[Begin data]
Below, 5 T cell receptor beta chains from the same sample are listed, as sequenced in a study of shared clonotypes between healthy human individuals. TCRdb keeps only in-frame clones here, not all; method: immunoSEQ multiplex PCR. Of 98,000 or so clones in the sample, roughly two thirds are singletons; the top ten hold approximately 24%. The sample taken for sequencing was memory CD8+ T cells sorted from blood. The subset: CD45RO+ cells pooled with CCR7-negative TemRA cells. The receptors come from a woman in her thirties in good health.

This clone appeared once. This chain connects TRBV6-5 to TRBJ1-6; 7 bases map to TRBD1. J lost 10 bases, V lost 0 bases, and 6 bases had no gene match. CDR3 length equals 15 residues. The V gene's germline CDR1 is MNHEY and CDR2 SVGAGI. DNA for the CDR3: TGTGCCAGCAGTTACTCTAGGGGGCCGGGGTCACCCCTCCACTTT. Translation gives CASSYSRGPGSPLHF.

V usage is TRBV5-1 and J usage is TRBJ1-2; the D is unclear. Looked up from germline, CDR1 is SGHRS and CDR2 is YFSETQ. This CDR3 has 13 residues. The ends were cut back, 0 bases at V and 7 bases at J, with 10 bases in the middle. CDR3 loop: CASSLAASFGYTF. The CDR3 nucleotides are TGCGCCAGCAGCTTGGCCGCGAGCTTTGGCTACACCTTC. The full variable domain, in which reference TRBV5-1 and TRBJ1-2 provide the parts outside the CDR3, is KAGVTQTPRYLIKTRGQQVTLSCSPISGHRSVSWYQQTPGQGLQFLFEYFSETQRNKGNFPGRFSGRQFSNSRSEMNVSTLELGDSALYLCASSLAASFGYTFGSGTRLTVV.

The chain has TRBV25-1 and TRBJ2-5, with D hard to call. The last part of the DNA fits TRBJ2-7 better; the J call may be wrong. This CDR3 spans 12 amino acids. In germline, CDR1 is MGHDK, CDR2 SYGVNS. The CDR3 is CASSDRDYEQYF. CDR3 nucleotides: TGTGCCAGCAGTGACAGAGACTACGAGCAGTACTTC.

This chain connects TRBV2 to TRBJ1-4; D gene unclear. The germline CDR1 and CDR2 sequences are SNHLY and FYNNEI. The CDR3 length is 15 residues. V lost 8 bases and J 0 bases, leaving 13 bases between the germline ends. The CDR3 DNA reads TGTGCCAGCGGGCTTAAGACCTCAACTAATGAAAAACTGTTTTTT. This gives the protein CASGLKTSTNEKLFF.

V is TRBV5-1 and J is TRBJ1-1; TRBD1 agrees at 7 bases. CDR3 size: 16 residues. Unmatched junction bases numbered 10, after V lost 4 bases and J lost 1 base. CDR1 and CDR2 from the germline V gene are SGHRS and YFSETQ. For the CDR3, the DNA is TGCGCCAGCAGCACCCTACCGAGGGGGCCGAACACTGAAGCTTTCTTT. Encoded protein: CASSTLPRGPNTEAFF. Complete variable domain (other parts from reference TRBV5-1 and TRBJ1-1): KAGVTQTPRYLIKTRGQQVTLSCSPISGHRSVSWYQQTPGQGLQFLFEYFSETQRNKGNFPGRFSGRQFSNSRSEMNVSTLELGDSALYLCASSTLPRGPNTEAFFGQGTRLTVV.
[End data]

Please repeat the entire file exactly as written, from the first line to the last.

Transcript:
Below, 5 T cell receptor beta chains from the same sample are listed, as sequenced in a study of shared clonotypes between healthy human individuals. TCRdb keeps only in-frame clones here, not all; method: immunoSEQ multiplex PCR. Of 98,000 or so clones in the sample, roughly two thirds are singletons; the top ten hold approximately 24%. The sample taken for sequencing was memory CD8+ T cells sorted from blood. The subset: CD45RO+ cells pooled with CCR7-negative TemRA cells. The receptors come from a woman in her thirties in good health.

This clone appeared once. This chain connects TRBV6-5 to TRBJ1-6; 7 bases map to TRBD1. J lost 10 bases, V lost 0 bases, and 6 bases had no gene match. CDR3 length equals 15 residues. The V gene's germline CDR1 is MNHEY and CDR2 SVGAGI. DNA for the CDR3: TGTGCCAGCAGTTACTCTAGGGGGCCGGGGTCACCCCTCCACTTT. Translation gives CASSYSRGPGSPLHF.

V usage is TRBV5-1 and J usage is TRBJ1-2; the D is unclear. Looked up from germline, CDR1 is SGHRS and CDR2 is YFSETQ. This CDR3 has 13 residues. The ends were cut back, 0 bases at V and 7 bases at J, with 10 bases in the middle. CDR3 loop: CASSLAASFGYTF. The CDR3 nucleotides are TGCGCCAGCAGCTTGGCCGCGAGCTTTGGCTACACCTTC. The full variable domain, in which reference TRBV5-1 and TRBJ1-2 provide the parts outside the CDR3, is KAGVTQTPRYLIKTRGQQVTLSCSPISGHRSVSWYQQTPGQGLQFLFEYFSETQRNKGNFPGRFSGRQFSNSRSEMNVSTLELGDSALYLCASSLAASFGYTFGSGTRLTVV.

The chain has TRBV25-1 and TRBJ2-5, with D hard to call. The last part of the DNA fits TRBJ2-7 better; the J call may be wrong. This CDR3 spans 12 amino acids. In germline, CDR1 is MGHDK, CDR2 SYGVNS. The CDR3 is CASSDRDYEQYF. CDR3 nucleotides: TGTGCCAGCAGTGACAGAGACTACGAGCAGTACTTC.

This chain connects TRBV2 to TRBJ1-4; D gene unclear. The germline CDR1 and CDR2 sequences are SNHLY and FYNNEI. The CDR3 length is 15 residues. V lost 8 bases and J 0 bases, leaving 13 bases between the germline ends. The CDR3 DNA reads TGTGCCAGCGGGCTTAAGACCTCAACTAATGAAAAACTGTTTTTT. This gives the protein CASGLKTSTNEKLFF.

V is TRBV5-1 and J is TRBJ1-1; TRBD1 agrees at 7 bases. CDR3 size: 16 residues. Unmatched junction bases numbered 10, after V lost 4 bases and J lost 1 base. CDR1 and CDR2 from the germline V gene are SGHRS and YFSETQ. For the CDR3, the DNA is TGCGCCAGCAGCACCCTACCGAGGGGGCCGAACACTGAAGCTTTCTTT. Encoded protein: CASSTLPRGPNTEAFF. Complete variable domain (other parts from reference TRBV5-1 and TRBJ1-1): KAGVTQTPRYLIKTRGQQVTLSCSPISGHRSVSWYQQTPGQGLQFLFEYFSETQRNKGNFPGRFSGRQFSNSRSEMNVSTLELGDSALYLCASSTLPRGPNTEAFFGQGTRLTVV.